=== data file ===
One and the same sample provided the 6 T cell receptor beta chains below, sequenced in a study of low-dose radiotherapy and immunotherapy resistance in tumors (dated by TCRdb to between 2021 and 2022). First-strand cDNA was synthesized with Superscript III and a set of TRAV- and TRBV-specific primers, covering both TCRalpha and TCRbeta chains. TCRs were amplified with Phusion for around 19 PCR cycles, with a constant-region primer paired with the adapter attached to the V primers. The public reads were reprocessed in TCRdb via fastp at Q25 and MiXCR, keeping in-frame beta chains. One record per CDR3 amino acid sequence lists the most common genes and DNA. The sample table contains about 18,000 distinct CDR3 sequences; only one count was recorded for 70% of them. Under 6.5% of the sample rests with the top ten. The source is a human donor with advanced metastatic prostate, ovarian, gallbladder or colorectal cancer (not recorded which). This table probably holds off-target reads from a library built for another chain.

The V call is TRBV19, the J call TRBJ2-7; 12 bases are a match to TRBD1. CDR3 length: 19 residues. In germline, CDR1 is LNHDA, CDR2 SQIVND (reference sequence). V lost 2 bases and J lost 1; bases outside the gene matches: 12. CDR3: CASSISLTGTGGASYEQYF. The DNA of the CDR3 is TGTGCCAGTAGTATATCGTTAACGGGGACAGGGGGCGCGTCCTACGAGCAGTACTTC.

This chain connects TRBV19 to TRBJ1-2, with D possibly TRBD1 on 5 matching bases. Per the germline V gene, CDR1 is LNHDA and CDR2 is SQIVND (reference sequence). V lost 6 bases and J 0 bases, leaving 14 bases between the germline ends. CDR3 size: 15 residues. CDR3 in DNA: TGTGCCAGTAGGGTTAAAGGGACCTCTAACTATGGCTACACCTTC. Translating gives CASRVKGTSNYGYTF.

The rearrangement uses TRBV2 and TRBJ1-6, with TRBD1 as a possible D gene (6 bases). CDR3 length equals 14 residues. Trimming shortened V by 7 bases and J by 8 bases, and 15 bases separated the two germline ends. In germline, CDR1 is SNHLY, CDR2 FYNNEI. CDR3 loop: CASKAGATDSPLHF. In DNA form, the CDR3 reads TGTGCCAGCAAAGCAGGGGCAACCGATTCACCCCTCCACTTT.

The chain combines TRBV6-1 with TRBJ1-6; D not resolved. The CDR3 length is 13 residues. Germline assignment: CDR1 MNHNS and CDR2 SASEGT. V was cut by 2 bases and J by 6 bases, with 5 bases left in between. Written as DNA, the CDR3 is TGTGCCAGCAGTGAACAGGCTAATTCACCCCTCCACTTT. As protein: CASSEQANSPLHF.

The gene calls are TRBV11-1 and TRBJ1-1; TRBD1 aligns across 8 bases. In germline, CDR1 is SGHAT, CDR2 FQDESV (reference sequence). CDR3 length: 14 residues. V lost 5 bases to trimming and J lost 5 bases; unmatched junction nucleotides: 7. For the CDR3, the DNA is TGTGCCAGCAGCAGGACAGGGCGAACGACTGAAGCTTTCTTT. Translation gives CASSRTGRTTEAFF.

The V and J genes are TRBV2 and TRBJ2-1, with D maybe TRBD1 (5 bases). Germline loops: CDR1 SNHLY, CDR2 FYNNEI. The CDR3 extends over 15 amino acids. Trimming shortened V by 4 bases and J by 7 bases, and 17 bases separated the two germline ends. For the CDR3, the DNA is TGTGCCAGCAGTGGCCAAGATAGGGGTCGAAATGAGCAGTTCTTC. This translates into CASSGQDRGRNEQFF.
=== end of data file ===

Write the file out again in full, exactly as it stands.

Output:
One and the same sample provided the 6 T cell receptor beta chains below, sequenced in a study of low-dose radiotherapy and immunotherapy resistance in tumors (dated by TCRdb to between 2021 and 2022). First-strand cDNA was synthesized with Superscript III and a set of TRAV- and TRBV-specific primers, covering both TCRalpha and TCRbeta chains. TCRs were amplified with Phusion for around 19 PCR cycles, with a constant-region primer paired with the adapter attached to the V primers. The public reads were reprocessed in TCRdb via fastp at Q25 and MiXCR, keeping in-frame beta chains. One record per CDR3 amino acid sequence lists the most common genes and DNA. The sample table contains about 18,000 distinct CDR3 sequences; only one count was recorded for 70% of them. Under 6.5% of the sample rests with the top ten. The source is a human donor with advanced metastatic prostate, ovarian, gallbladder or colorectal cancer (not recorded which). This table probably holds off-target reads from a library built for another chain.

The V call is TRBV19, the J call TRBJ2-7; 12 bases are a match to TRBD1. CDR3 length: 19 residues. In germline, CDR1 is LNHDA, CDR2 SQIVND (reference sequence). V lost 2 bases and J lost 1; bases outside the gene matches: 12. CDR3: CASSISLTGTGGASYEQYF. The DNA of the CDR3 is TGTGCCAGTAGTATATCGTTAACGGGGACAGGGGGCGCGTCCTACGAGCAGTACTTC.

This chain connects TRBV19 to TRBJ1-2, with D possibly TRBD1 on 5 matching bases. Per the germline V gene, CDR1 is LNHDA and CDR2 is SQIVND (reference sequence). V lost 6 bases and J 0 bases, leaving 14 bases between the germline ends. CDR3 size: 15 residues. CDR3 in DNA: TGTGCCAGTAGGGTTAAAGGGACCTCTAACTATGGCTACACCTTC. Translating gives CASRVKGTSNYGYTF.

The rearrangement uses TRBV2 and TRBJ1-6, with TRBD1 as a possible D gene (6 bases). CDR3 length equals 14 residues. Trimming shortened V by 7 bases and J by 8 bases, and 15 bases separated the two germline ends. In germline, CDR1 is SNHLY, CDR2 FYNNEI. CDR3 loop: CASKAGATDSPLHF. In DNA form, the CDR3 reads TGTGCCAGCAAAGCAGGGGCAACCGATTCACCCCTCCACTTT.

The chain combines TRBV6-1 with TRBJ1-6; D not resolved. The CDR3 length is 13 residues. Germline assignment: CDR1 MNHNS and CDR2 SASEGT. V was cut by 2 bases and J by 6 bases, with 5 bases left in between. Written as DNA, the CDR3 is TGTGCCAGCAGTGAACAGGCTAATTCACCCCTCCACTTT. As protein: CASSEQANSPLHF.

The gene calls are TRBV11-1 and TRBJ1-1; TRBD1 aligns across 8 bases. In germline, CDR1 is SGHAT, CDR2 FQDESV (reference sequence). CDR3 length: 14 residues. V lost 5 bases to trimming and J lost 5 bases; unmatched junction nucleotides: 7. For the CDR3, the DNA is TGTGCCAGCAGCAGGACAGGGCGAACGACTGAAGCTTTCTTT. Translation gives CASSRTGRTTEAFF.

The V and J genes are TRBV2 and TRBJ2-1, with D maybe TRBD1 (5 bases). Germline loops: CDR1 SNHLY, CDR2 FYNNEI. The CDR3 extends over 15 amino acids. Trimming shortened V by 4 bases and J by 7 bases, and 17 bases separated the two germline ends. For the CDR3, the DNA is TGTGCCAGCAGTGGCCAAGATAGGGGTCGAAATGAGCAGTTCTTC. This translates into CASSGQDRGRNEQFF.